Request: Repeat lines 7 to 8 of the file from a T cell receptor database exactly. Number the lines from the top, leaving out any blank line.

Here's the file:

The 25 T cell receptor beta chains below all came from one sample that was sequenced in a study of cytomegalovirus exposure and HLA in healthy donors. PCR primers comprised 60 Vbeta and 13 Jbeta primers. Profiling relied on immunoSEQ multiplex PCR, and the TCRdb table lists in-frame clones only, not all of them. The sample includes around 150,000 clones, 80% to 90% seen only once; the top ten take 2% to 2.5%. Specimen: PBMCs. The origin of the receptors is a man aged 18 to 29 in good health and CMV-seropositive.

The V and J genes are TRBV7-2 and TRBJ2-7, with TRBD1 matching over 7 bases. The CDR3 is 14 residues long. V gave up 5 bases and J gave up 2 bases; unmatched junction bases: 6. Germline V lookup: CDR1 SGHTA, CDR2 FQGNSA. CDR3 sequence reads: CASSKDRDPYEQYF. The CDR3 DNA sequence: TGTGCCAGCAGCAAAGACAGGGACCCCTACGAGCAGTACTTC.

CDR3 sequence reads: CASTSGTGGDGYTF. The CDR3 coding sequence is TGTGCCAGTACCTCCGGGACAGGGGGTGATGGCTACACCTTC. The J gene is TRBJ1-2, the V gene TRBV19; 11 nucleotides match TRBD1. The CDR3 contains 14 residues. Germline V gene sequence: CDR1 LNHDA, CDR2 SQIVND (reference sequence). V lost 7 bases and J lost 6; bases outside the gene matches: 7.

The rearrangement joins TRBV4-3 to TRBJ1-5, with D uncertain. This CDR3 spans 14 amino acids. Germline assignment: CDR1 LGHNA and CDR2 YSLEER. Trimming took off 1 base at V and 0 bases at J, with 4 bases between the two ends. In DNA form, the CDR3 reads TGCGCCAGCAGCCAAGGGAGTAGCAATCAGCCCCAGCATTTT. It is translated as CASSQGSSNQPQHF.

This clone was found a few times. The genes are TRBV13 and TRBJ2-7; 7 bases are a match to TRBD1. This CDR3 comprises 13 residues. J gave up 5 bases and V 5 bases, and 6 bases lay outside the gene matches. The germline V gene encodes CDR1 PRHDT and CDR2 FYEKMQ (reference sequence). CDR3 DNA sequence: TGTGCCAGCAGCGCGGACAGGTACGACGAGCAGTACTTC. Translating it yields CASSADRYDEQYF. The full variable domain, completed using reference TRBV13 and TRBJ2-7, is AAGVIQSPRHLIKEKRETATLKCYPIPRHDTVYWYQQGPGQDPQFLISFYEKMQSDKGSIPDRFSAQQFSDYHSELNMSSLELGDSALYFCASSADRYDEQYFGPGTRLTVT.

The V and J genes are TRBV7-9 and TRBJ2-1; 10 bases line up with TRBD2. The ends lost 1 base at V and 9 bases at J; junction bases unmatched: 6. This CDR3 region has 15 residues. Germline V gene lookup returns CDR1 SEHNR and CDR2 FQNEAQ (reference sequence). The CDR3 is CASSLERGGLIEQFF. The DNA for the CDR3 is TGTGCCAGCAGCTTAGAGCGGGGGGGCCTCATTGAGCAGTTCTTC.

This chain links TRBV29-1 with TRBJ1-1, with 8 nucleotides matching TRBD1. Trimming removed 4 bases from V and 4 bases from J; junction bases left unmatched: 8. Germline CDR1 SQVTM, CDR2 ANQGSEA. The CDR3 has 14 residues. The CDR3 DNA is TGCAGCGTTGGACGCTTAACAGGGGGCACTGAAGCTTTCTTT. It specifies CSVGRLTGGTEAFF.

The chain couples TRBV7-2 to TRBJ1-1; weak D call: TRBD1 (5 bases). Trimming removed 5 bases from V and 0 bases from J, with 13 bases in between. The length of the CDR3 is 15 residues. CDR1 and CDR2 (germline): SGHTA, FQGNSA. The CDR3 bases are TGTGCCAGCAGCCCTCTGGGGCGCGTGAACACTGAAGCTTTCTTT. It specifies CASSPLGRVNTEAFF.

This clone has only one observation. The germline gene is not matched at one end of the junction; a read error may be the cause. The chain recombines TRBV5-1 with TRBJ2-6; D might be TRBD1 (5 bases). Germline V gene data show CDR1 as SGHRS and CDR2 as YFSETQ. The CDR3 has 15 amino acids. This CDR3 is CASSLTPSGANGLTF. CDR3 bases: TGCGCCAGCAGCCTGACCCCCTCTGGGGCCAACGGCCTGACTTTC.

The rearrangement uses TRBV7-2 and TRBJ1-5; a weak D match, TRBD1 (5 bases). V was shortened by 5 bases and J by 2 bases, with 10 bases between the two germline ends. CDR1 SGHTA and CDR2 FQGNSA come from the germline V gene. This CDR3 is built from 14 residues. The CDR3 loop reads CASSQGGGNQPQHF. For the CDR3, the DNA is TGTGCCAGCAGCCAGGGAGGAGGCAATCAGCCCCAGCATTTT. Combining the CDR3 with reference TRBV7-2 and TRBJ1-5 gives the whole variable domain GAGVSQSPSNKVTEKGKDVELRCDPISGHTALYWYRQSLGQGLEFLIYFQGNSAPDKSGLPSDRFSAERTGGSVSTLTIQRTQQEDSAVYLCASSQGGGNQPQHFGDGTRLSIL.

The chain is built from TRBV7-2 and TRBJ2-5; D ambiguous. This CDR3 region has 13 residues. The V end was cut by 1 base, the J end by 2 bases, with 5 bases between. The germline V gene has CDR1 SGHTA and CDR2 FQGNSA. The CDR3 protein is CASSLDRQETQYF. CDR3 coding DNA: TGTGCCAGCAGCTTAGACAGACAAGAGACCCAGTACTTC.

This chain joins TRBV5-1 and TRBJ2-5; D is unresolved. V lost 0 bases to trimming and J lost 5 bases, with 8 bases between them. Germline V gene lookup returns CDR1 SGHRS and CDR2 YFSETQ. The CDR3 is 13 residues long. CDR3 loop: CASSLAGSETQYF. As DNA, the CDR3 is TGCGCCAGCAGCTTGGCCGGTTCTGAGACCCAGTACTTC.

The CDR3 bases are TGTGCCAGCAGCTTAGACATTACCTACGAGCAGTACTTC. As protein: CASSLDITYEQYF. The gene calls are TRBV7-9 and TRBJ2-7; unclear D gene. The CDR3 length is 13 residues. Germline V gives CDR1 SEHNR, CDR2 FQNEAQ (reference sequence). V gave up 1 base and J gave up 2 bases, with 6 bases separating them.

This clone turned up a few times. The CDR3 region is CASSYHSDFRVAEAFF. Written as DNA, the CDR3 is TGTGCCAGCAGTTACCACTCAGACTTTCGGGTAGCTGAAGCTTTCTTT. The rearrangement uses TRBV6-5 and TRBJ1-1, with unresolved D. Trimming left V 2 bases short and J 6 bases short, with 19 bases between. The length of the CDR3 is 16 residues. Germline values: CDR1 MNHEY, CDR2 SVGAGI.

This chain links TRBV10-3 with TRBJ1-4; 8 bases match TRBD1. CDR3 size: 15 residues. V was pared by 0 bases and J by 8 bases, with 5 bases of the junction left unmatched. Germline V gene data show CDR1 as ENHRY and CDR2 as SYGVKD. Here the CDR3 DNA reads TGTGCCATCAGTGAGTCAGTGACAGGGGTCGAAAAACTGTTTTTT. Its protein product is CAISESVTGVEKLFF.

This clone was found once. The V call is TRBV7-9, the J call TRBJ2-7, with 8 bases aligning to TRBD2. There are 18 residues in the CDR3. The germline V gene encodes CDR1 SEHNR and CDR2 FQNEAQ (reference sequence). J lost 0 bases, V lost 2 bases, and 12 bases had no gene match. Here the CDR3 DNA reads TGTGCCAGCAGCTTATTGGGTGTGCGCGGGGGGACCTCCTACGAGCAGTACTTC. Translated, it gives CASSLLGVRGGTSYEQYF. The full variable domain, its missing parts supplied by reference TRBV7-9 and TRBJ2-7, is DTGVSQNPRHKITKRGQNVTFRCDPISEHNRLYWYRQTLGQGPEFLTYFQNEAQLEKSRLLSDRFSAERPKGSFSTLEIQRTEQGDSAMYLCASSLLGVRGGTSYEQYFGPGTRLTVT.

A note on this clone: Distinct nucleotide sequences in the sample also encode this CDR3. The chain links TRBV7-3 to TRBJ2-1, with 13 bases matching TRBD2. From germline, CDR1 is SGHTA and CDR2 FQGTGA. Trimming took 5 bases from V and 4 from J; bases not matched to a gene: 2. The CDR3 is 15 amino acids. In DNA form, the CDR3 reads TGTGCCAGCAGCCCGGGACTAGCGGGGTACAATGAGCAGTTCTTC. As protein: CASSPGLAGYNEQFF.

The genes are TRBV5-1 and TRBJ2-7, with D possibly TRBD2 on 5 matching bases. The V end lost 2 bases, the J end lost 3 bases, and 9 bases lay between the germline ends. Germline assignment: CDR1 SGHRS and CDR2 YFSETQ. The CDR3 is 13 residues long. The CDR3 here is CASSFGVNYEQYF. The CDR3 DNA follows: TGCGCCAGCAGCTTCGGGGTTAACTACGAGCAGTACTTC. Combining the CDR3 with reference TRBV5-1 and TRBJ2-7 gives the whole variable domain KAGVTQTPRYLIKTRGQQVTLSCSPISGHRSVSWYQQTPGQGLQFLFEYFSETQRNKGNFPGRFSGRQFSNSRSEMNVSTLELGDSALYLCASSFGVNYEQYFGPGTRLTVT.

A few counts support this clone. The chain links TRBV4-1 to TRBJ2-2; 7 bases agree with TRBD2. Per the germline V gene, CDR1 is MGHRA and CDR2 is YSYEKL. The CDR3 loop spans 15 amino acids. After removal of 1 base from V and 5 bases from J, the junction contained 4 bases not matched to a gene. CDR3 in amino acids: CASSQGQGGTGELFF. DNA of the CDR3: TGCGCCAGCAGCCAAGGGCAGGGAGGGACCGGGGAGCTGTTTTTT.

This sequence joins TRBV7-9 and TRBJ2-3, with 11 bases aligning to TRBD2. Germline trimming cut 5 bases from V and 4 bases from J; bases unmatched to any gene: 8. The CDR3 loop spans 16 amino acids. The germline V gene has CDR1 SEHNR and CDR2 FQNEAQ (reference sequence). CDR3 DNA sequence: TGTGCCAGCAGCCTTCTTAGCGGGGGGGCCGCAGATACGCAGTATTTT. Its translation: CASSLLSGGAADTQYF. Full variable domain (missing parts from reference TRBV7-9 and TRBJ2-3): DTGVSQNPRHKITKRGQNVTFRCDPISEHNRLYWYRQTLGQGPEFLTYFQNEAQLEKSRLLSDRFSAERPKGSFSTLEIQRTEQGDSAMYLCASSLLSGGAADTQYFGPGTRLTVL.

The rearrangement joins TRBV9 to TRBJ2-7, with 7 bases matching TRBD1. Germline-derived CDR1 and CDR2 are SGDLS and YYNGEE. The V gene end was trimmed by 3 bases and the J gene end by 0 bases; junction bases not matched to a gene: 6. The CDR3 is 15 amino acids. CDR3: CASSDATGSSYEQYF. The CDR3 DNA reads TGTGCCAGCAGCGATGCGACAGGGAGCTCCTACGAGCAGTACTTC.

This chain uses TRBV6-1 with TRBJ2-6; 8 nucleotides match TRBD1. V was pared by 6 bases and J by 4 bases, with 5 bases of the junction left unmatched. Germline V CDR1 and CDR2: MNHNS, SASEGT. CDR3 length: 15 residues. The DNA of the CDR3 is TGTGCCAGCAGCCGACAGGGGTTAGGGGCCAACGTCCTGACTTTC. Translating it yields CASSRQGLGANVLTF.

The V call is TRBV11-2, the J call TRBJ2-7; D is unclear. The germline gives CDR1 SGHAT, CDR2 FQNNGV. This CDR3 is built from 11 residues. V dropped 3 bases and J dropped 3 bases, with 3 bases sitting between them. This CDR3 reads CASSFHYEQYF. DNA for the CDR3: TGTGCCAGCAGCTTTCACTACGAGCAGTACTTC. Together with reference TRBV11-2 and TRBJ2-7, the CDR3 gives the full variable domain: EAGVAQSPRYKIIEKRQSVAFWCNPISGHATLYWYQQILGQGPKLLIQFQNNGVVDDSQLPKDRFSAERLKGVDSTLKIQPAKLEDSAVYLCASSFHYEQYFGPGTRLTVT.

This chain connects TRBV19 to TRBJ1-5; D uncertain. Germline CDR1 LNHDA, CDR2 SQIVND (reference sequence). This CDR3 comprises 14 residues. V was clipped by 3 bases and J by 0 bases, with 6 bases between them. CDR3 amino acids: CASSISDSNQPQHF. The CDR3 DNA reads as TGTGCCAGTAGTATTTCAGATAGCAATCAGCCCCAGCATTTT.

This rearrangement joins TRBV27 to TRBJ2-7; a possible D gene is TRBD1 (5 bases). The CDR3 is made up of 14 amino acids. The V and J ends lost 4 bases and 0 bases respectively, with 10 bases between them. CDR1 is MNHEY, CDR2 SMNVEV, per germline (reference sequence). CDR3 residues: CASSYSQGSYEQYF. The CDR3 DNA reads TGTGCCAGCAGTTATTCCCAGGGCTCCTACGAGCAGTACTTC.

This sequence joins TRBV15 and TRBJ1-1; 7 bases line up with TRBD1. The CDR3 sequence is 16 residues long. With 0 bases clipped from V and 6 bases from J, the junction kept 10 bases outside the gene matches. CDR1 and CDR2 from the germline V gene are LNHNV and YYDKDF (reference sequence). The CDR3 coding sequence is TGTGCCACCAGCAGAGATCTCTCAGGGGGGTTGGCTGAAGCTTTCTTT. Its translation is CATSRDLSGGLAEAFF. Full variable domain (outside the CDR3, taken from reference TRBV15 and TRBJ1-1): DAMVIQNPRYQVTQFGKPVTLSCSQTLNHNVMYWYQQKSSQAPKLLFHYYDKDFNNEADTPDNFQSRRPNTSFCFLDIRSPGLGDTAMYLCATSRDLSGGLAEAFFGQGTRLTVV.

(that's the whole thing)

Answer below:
This chain links TRBV29-1 with TRBJ1-1, with 8 nucleotides matching TRBD1. Trimming removed 4 bases from V and 4 bases from J; junction bases left unmatched: 8. Germline CDR1 SQVTM, CDR2 ANQGSEA. The CDR3 has 14 residues. The CDR3 DNA is TGCAGCGTTGGACGCTTAACAGGGGGCACTGAAGCTTTCTTT. It specifies CSVGRLTGGTEAFF.

The chain couples TRBV7-2 to TRBJ1-1; weak D call: TRBD1 (5 bases). Trimming removed 5 bases from V and 0 bases from J, with 13 bases in between. The length of the CDR3 is 15 residues. CDR1 and CDR2 (germline): SGHTA, FQGNSA. The CDR3 bases are TGTGCCAGCAGCCCTCTGGGGCGCGTGAACACTGAAGCTTTCTTT. It specifies CASSPLGRVNTEAFF.